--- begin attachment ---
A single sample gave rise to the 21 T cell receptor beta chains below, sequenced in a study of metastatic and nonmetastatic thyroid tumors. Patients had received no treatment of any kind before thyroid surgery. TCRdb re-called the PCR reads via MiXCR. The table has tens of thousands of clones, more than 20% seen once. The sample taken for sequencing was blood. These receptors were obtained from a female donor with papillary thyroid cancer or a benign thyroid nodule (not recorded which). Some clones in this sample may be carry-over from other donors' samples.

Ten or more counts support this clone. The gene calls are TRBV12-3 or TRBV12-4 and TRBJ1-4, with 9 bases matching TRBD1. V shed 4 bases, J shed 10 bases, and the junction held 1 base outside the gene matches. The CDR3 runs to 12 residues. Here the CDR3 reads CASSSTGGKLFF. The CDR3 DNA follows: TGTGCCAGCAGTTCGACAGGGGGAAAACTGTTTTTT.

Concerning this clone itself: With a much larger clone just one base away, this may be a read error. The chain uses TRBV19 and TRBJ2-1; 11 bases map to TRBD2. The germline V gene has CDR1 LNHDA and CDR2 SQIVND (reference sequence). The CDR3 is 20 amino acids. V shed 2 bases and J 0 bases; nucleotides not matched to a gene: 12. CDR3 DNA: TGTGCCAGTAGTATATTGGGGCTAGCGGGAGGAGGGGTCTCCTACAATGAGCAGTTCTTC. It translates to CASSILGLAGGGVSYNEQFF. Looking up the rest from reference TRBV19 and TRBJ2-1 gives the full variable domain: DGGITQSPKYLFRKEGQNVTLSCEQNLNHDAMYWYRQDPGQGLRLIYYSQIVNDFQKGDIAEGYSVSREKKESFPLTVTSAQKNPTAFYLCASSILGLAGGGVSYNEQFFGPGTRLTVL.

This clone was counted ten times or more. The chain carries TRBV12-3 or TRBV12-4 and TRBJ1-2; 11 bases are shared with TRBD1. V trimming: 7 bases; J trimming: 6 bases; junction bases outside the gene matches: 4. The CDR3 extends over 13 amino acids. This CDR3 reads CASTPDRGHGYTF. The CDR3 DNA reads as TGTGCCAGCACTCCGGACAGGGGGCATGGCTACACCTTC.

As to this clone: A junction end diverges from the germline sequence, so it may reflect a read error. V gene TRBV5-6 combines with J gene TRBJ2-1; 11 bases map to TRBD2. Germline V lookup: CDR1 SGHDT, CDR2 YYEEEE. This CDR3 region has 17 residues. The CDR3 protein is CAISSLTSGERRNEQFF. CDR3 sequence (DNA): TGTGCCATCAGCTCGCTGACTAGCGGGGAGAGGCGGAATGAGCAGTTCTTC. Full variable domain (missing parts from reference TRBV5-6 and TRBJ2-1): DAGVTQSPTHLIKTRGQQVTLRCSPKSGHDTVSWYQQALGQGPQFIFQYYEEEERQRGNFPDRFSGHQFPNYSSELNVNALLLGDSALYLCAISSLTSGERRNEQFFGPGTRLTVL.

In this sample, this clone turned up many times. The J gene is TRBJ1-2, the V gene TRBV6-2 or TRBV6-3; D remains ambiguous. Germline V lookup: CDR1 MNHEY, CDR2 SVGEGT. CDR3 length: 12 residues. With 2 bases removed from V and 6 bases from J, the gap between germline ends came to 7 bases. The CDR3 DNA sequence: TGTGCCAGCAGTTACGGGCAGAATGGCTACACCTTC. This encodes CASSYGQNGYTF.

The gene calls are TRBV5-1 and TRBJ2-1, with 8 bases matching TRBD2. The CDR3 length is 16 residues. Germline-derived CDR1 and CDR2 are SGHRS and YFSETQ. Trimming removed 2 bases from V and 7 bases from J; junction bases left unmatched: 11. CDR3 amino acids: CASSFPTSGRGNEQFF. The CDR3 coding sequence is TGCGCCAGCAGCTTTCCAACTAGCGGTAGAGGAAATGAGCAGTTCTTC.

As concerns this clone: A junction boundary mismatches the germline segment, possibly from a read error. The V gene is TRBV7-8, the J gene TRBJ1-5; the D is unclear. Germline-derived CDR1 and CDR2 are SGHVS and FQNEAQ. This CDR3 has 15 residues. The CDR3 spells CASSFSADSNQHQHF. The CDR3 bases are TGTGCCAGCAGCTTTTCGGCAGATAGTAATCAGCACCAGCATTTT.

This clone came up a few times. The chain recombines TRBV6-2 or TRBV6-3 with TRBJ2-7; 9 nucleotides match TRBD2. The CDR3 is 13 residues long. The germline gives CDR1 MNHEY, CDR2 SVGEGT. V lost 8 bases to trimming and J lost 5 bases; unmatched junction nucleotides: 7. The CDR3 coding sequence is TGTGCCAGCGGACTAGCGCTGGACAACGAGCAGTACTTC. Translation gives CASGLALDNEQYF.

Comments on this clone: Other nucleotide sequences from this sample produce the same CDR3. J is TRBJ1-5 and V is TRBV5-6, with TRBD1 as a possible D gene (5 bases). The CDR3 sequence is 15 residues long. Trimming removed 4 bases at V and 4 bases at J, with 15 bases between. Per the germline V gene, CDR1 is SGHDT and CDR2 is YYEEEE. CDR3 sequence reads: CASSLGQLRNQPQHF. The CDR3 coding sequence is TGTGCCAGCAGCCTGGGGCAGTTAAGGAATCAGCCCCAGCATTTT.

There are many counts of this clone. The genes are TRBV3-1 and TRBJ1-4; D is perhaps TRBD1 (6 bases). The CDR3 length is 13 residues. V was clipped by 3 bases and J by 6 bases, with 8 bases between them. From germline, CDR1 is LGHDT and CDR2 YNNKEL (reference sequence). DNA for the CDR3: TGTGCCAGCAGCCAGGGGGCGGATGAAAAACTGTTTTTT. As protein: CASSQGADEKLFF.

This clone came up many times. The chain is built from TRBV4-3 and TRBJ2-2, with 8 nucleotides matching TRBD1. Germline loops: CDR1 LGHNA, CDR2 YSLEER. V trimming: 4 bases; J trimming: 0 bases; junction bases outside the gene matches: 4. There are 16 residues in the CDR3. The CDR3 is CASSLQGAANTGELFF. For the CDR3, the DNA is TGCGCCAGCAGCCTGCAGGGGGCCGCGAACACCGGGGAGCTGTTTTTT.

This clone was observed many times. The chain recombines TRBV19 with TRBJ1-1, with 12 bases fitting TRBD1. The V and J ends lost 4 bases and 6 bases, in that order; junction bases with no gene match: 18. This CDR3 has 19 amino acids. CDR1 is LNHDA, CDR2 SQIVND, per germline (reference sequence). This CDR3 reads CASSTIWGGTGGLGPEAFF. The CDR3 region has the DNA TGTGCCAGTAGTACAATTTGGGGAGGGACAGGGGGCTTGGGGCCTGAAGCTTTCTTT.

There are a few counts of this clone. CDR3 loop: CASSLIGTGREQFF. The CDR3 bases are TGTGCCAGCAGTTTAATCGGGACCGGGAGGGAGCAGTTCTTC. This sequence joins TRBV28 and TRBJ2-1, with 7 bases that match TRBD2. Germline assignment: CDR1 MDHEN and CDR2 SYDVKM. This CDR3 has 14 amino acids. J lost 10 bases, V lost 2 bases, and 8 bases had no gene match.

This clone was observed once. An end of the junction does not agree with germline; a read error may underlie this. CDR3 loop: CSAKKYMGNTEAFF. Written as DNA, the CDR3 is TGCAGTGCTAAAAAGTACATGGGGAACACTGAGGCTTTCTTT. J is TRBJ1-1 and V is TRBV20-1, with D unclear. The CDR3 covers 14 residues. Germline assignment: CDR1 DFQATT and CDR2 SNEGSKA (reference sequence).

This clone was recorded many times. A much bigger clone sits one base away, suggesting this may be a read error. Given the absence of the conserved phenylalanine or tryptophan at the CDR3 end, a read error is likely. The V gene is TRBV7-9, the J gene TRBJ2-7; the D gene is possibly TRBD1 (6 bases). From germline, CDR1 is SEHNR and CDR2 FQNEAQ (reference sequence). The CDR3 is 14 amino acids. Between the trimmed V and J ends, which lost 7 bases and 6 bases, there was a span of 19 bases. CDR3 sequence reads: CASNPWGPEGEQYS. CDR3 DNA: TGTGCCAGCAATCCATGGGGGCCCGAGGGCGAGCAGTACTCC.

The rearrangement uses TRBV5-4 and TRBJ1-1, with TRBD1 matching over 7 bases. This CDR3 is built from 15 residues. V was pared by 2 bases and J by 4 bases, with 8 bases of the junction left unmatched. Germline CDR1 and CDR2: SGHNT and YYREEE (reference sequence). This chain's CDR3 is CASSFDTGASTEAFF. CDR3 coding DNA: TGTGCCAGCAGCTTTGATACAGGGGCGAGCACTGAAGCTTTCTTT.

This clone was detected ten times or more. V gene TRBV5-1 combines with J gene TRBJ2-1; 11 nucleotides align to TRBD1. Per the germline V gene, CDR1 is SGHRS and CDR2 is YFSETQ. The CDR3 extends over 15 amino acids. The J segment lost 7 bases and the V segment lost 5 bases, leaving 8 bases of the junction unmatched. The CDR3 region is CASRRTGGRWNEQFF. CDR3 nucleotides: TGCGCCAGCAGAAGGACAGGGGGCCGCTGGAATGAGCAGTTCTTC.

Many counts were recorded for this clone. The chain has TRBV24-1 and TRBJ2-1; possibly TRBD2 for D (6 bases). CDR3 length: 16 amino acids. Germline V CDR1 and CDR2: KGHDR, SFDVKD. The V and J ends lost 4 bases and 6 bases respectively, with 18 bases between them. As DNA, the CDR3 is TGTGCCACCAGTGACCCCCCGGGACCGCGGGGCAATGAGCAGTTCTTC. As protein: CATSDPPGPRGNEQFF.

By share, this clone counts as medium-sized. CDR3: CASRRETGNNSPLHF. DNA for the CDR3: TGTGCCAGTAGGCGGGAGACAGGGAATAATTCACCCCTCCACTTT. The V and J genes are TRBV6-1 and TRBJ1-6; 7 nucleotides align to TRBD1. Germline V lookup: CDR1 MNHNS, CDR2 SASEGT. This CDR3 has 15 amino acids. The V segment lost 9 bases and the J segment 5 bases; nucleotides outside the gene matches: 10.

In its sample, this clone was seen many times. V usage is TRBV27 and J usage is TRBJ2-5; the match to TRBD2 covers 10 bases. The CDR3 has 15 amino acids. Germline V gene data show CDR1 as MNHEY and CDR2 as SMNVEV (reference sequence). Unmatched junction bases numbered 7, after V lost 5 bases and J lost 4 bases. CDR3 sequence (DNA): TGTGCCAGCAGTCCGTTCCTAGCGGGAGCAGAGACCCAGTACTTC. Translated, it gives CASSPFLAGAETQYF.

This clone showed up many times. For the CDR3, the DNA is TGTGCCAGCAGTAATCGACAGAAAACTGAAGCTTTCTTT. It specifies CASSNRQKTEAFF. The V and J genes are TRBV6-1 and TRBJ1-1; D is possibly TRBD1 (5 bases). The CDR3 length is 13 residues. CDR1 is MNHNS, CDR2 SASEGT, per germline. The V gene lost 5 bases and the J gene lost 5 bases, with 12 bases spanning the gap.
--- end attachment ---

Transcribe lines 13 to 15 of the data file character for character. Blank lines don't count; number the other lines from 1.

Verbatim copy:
This clone was observed many times. The chain recombines TRBV19 with TRBJ1-1, with 12 bases fitting TRBD1. The V and J ends lost 4 bases and 6 bases, in that order; junction bases with no gene match: 18. This CDR3 has 19 amino acids. CDR1 is LNHDA, CDR2 SQIVND, per germline (reference sequence). This CDR3 reads CASSTIWGGTGGLGPEAFF. The CDR3 region has the DNA TGTGCCAGTAGTACAATTTGGGGAGGGACAGGGGGCTTGGGGCCTGAAGCTTTCTTT.

There are a few counts of this clone. CDR3 loop: CASSLIGTGREQFF. The CDR3 bases are TGTGCCAGCAGTTTAATCGGGACCGGGAGGGAGCAGTTCTTC. This sequence joins TRBV28 and TRBJ2-1, with 7 bases that match TRBD2. Germline assignment: CDR1 MDHEN and CDR2 SYDVKM. This CDR3 has 14 amino acids. J lost 10 bases, V lost 2 bases, and 8 bases had no gene match.

This clone was observed once. An end of the junction does not agree with germline; a read error may underlie this. CDR3 loop: CSAKKYMGNTEAFF. Written as DNA, the CDR3 is TGCAGTGCTAAAAAGTACATGGGGAACACTGAGGCTTTCTTT. J is TRBJ1-1 and V is TRBV20-1, with D unclear. The CDR3 covers 14 residues. Germline assignment: CDR1 DFQATT and CDR2 SNEGSKA (reference sequence).